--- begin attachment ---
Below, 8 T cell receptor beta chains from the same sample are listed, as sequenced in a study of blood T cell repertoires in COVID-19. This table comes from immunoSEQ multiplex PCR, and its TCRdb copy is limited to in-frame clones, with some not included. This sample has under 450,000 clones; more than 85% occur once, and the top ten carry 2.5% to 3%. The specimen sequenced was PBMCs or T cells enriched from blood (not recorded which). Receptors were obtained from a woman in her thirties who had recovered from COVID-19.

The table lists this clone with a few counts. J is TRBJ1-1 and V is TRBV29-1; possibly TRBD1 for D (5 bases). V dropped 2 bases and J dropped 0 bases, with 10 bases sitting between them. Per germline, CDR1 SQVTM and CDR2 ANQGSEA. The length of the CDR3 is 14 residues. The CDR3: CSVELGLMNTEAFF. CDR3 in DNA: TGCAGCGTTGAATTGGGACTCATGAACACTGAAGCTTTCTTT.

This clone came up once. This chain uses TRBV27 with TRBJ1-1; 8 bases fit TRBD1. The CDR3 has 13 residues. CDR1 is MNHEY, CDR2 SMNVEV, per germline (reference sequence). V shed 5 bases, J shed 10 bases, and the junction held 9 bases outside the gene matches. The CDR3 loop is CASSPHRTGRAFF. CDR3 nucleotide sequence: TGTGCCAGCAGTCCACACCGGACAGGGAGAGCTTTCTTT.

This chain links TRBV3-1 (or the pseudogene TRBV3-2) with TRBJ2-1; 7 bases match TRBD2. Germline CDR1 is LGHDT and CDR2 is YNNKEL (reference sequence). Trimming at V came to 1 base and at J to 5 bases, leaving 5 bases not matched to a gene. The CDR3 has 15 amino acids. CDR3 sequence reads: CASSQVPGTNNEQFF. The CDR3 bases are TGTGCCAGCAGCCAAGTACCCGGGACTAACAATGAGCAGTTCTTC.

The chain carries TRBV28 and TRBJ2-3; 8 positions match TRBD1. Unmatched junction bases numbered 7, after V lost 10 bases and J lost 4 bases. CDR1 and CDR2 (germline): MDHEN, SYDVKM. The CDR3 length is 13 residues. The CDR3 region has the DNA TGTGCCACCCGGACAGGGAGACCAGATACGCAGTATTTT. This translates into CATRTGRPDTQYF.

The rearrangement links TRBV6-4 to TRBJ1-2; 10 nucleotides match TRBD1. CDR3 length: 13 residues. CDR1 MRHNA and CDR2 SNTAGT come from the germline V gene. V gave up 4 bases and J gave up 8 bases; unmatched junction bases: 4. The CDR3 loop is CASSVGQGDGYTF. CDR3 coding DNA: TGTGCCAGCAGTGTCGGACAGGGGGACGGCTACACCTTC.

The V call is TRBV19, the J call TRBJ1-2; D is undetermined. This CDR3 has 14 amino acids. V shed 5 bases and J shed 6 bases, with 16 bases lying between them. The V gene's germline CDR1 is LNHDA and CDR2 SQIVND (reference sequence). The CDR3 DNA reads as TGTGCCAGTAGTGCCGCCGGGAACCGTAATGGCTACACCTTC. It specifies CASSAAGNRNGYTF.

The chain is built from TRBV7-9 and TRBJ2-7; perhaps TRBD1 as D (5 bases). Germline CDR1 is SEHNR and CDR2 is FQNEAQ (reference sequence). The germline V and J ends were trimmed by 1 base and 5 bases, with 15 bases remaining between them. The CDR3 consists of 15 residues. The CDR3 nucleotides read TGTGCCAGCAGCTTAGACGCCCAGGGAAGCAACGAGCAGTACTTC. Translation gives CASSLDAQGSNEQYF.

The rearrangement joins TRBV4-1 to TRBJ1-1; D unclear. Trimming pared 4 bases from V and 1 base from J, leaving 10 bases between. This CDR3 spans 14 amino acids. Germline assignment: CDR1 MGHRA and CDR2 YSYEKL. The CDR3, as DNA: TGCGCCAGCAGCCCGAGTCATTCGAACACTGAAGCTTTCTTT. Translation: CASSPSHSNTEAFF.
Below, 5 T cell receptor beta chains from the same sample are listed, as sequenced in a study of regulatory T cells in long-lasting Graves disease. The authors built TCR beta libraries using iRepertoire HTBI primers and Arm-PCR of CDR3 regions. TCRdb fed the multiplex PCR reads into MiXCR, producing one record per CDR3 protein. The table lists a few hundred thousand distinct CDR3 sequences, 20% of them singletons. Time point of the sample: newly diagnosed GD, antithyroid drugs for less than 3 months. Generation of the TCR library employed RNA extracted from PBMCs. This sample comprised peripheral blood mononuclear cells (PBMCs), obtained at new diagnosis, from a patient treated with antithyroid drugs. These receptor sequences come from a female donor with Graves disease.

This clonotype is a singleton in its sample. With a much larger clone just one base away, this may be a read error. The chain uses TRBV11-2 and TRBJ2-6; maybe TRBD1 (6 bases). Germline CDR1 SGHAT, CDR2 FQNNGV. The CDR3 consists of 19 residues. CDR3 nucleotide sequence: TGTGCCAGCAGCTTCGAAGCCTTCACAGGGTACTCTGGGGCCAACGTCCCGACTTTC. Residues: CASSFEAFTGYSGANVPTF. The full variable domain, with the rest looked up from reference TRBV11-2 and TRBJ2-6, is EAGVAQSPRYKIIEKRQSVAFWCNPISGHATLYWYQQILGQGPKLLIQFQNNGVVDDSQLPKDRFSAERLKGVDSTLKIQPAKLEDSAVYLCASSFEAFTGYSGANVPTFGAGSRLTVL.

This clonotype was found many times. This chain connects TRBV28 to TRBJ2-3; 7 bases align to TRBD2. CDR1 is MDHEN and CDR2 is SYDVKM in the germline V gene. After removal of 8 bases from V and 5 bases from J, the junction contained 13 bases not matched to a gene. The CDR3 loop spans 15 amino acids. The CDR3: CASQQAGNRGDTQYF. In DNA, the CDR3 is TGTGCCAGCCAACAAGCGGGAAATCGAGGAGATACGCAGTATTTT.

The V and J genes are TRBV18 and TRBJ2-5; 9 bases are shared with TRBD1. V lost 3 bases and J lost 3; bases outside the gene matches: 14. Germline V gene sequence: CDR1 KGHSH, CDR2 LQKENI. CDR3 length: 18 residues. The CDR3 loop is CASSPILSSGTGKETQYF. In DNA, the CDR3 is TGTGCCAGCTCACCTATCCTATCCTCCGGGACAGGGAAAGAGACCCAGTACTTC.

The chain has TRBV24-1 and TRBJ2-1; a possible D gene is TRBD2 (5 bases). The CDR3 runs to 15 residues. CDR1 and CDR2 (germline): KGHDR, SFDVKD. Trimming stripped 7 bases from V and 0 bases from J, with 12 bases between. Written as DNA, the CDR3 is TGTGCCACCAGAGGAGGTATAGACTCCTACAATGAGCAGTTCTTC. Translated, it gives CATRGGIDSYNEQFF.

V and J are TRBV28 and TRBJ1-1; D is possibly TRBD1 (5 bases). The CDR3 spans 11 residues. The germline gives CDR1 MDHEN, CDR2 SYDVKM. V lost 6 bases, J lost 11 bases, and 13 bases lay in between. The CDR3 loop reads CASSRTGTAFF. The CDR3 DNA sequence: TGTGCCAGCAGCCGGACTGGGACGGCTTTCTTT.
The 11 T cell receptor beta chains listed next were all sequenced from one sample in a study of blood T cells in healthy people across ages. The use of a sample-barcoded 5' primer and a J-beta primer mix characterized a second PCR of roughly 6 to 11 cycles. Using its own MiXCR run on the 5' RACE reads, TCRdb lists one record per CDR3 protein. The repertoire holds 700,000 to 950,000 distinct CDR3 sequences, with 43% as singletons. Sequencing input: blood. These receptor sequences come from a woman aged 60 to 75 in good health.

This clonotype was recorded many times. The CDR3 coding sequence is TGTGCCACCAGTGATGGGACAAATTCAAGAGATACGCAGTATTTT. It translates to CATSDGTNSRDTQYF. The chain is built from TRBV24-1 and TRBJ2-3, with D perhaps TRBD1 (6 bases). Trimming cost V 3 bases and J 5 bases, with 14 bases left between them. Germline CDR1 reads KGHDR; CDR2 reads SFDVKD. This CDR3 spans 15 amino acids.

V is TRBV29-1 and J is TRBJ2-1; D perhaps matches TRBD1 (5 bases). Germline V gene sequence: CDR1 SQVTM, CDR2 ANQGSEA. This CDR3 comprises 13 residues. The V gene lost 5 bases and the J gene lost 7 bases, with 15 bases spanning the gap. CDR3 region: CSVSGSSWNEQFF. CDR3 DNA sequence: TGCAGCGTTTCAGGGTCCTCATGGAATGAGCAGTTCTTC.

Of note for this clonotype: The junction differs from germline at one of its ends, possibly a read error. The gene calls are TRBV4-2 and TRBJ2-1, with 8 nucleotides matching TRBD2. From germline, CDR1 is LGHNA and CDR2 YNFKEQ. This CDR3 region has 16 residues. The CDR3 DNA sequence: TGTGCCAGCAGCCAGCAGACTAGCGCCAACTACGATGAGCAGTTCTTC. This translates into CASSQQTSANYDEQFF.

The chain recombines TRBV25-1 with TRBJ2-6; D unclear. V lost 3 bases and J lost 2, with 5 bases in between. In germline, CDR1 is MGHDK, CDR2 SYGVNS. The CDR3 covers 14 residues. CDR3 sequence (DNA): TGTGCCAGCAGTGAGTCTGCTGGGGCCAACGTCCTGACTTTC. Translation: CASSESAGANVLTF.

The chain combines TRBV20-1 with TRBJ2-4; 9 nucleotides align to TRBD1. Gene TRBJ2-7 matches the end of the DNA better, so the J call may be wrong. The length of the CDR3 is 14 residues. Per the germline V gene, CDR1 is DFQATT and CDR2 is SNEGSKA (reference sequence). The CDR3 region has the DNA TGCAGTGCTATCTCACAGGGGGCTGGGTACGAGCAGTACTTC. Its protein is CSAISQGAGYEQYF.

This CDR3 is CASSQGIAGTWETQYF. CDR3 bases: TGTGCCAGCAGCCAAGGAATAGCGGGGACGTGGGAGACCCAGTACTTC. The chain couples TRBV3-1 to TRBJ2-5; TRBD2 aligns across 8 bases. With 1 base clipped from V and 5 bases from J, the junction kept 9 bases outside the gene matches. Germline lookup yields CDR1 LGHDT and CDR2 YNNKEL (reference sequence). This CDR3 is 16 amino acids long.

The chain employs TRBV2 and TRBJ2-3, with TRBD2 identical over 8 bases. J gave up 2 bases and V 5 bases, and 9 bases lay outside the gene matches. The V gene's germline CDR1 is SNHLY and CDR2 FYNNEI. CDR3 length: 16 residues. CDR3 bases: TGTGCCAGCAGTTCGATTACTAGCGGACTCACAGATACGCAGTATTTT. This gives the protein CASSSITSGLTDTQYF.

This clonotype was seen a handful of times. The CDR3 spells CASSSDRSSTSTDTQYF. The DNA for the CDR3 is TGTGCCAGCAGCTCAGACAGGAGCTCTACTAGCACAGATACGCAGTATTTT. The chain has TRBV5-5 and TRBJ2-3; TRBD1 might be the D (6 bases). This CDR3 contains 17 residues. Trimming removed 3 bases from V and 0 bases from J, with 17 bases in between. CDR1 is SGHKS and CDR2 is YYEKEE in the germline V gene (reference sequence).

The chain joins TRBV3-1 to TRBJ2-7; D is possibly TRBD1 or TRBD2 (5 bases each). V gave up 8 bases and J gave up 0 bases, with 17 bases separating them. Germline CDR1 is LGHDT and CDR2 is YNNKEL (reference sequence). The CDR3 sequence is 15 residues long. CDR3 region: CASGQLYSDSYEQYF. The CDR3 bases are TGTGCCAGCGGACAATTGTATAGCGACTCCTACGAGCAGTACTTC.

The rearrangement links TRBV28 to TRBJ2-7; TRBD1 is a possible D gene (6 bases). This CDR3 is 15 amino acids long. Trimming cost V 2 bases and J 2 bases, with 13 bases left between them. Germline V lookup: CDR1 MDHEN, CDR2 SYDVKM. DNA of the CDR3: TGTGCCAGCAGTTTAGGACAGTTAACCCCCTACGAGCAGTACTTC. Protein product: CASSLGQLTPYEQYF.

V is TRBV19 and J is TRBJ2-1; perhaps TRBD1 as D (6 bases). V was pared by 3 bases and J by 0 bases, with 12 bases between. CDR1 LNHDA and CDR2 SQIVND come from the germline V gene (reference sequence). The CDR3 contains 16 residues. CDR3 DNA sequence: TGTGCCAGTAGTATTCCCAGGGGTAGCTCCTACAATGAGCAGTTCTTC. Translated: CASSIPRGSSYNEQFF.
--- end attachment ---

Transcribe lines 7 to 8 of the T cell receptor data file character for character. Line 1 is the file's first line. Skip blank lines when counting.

The V call is TRBV19, the J call TRBJ1-2; D is undetermined. This CDR3 has 14 amino acids. V shed 5 bases and J shed 6 bases, with 16 bases lying between them. The V gene's germline CDR1 is LNHDA and CDR2 SQIVND (reference sequence). The CDR3 DNA reads as TGTGCCAGTAGTGCCGCCGGGAACCGTAATGGCTACACCTTC. It specifies CASSAAGNRNGYTF.

The chain is built from TRBV7-9 and TRBJ2-7; perhaps TRBD1 as D (5 bases). Germline CDR1 is SEHNR and CDR2 is FQNEAQ (reference sequence). The germline V and J ends were trimmed by 1 base and 5 bases, with 15 bases remaining between them. The CDR3 consists of 15 residues. The CDR3 nucleotides read TGTGCCAGCAGCTTAGACGCCCAGGGAAGCAACGAGCAGTACTTC. Translation gives CASSLDAQGSNEQYF.